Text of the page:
How cool is that? You can see the memory being reused – the same addresses keep coming back again and again. It looks like we have a working Perl interpreter with a shiny new feature!

Testing

Every time you add a new feature, or fix a bug, you ought to add some regression tests to make sure that it keeps on working in the future. Even though we donít expect this particular patch to be maintained in the future, itís good practice. Perlís test suite lives in (the subdirectories of) the directory t; the my operation is tested in t/op/my.t. We need to decide whether to add our tests to the existing file, or make a new one. If you look at the op tests, you'll notice that the fundamental ones are all coded by hand – they donít use Test::More. That's because Test::More is complicated enough that, if a really fundamental feature gets broken, it will almost certainly stop working. It might even stop working in such a way that all the tests appear to have passed, which would be very bad!

On the other hand, we can be pretty sure that Test::More doesnít make use of lexical typeglobs, so thereís no reason we canít use it in our tests. That settles it then: weíll make a new file, say t/op/my_glob.t:
#!./perl use Test::More tests => 7; BEGIN { # This is in a BEGIN block so that it will run even if # the syntax causes a compilation error. eval q{ my *foo }; ok(!$@, "Syntactically okay."); } { my *foo = *bar; is(*foo, "*main::bar", "Visible within scope,"); } is(*foo, "*main::foo", "yet invisible without it."); { my *foo; is(*foo{PACKAGE}, 'lexical', "Package is 'lexical'"); ok(!keys %lexical::, "Glob does not really exist."); } sub foo { my *foo = shift; sub { return ${*foo}; } } my @foo = map foo($_), \(17, 23); is($foo[0]->(), 17, 'Closure test ($foo[0] == 17)'); is($foo[1]->(), 23, 'Closure test ($foo[1] == 23)');
It could certainly be more thorough, but this covers the essentials.

Tidying up

If you run Ďmake testí at this point, there are a handful of test failures. That's not a real problem – they all come, in one way or another, from the fact that we've added a new opcode. The Opcode module whines that it doesnít know about this crazy padgv thingy, but itís easy to make it happy:

--- ext/Opcode/Opcode.pm.orig 2005-10-19 01:08:11.000000000 +0100 +++ ext/Opcode/Opcode.pm 2005-10-19 01:08:28.000000000 +0100 @@ -394,7 +394,7 @@ gvsv gv gelem - padsv padav padhv padany + padsv padav padhv padgv padany rv2gv refgen srefgen ref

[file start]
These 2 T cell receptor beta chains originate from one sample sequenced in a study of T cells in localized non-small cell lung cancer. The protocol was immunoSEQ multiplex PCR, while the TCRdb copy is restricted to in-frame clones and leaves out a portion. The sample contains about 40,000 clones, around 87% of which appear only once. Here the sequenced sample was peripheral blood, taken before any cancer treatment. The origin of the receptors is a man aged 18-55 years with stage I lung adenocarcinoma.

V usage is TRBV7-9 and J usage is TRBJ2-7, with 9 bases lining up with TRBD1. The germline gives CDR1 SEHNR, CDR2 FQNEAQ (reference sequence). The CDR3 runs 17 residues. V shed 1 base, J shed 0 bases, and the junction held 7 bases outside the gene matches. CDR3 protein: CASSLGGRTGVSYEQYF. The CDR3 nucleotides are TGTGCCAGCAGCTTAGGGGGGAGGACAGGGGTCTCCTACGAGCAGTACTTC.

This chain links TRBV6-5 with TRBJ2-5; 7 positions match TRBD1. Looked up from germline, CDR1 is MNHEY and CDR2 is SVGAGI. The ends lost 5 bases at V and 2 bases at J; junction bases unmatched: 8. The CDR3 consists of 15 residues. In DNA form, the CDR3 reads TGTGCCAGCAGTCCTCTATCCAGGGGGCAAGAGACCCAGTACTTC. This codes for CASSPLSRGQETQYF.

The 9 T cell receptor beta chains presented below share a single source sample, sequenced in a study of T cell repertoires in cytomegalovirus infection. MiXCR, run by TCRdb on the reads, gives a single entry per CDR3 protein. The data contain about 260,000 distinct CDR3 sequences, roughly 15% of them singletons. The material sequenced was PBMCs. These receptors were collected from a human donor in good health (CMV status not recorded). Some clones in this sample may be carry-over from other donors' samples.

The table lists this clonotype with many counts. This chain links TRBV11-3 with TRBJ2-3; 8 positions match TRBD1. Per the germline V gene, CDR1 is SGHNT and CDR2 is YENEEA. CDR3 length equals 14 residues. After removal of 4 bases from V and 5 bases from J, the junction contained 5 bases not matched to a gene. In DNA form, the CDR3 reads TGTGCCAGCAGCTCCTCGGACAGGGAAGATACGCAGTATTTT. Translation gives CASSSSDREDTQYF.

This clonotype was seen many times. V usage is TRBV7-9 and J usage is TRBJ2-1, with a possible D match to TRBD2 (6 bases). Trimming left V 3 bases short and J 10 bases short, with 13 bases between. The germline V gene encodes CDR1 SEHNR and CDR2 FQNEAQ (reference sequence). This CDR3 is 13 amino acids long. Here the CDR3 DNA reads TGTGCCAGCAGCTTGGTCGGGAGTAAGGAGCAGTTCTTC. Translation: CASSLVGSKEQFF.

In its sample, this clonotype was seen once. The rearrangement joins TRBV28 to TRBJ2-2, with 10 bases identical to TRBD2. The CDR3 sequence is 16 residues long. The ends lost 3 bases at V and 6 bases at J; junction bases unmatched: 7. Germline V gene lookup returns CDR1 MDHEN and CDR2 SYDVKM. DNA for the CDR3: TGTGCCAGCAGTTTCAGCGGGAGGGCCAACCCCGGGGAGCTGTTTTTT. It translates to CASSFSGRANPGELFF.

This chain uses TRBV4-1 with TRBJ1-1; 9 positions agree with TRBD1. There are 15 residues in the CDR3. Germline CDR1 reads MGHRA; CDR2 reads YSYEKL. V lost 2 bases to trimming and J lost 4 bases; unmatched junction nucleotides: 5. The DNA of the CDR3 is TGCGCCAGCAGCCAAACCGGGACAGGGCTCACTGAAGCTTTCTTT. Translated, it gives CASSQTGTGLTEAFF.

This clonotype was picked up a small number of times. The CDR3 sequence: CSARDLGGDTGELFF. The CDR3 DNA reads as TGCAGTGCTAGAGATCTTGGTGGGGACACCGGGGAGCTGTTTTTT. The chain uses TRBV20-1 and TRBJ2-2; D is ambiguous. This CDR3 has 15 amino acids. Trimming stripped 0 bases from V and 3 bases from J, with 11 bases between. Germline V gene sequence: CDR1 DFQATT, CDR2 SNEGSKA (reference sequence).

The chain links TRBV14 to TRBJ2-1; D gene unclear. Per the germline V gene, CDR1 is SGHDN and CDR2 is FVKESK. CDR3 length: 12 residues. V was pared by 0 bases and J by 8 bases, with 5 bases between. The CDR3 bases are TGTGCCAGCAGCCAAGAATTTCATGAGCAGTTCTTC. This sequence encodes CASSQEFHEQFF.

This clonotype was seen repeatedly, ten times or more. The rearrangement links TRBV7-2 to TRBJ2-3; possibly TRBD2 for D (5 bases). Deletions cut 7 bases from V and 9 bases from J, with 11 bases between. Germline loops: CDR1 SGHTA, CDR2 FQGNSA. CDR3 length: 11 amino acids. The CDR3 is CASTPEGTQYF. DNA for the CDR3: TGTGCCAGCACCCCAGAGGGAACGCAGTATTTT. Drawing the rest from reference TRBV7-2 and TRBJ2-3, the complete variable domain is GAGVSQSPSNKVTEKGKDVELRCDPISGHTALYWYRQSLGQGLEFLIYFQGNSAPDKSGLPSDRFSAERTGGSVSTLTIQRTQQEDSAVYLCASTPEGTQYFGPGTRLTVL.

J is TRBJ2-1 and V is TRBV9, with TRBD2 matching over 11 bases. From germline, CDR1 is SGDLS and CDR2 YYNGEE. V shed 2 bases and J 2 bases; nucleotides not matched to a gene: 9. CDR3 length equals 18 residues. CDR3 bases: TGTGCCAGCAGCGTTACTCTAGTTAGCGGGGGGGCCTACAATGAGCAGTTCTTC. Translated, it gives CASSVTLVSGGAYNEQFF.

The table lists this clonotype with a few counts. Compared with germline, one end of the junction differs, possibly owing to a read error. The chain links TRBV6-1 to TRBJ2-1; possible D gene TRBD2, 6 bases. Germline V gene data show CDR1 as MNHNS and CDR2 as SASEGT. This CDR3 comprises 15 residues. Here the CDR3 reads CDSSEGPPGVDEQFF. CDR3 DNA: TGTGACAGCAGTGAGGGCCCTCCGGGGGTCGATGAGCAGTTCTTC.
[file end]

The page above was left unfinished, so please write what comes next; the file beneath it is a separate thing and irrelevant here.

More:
In similar vein, the test for Safe uses a list of tests that has to match up with the list of ops.

--- ext/Safe/t/safeops.t.orig 2005-10-19 02:13:20.000000000 +0100 +++ ext/Safe/t/safeops.t 2005-10-19 02:13:52.000000000 +0100 @@ -19,7 +19,7 @@ } use strict; -use Test::More tests => 354; +use Test::More tests => 355; use Safe; # Read the op names and descriptions directly from opcode.pl @@ -72,6 +72,7 @@ SKIP my $x # padsv SKIP my @x # padav SKIP my %x # padhv +SKIP my *x # padgv SKIP (not implemented) # padany SKIP split /foo/ # pushre *x # rv2gv
One of the tests for B::Concise fails because it's looking for a specific opcode, which we've changed by inserting a new op into the middle of the list. That's easy to fix too:
--- ext/B/t/optree_concise.t.orig 2005-10-19 02:16:20.000000000 ++0100 +++ ext/B/t/optree_concise.t 2005-10-19 02:16:37.000000000 +0100 @@ -183,13 +183,13 @@ UNOP (0x82b0918) leavesub [1] LISTOP (0x82b08d8) lineseq COP (0x82b0880) nextstate - UNOP (0x82b0860) null [15] + UNOP (0x82b0860) null [16] PADOP (0x82b0840) gvsv GV (0x82a818c) *a EOT_EOT # UNOP (0x8282310) leavesub [1] # LISTOP (0x82822f0) lineseq # COP (0x82822b8) nextstate -# UNOP (0x812fc20) null [15] +# UNOP (0x812fc20) null [16] # SVOP (0x812fc00) gvsv GV (0x814692c) *a EONT_EONT
Now the tests all pass!

Thereís one more thing. If youíre making a non-standard change to perl, like we've just done, you're supposed to register it as a local patch. You do that by adding a line to patchlevel.h, like so:

--- patchlevel.h.orig 2005-10-19 03:31:04.000000000 +0100 +++ patchlevel.h 2005-10-19 03:32:24.000000000 +0100 @@ -122,6 +122,7 @@ static const char * const local_patches[] = { NULL ,"DEVEL" STRINGIFY(PERL_PATCHNUM) + ,"LEXGLOB001 - lexically scoped globs!" ,NULL };

Now when we run ./perl -V, we get:

... Locally applied patches: DEVEL25746 LEXGLOB001 - lexically scoped globs! ...
The whole patch is here. It only changes 38 lines of code.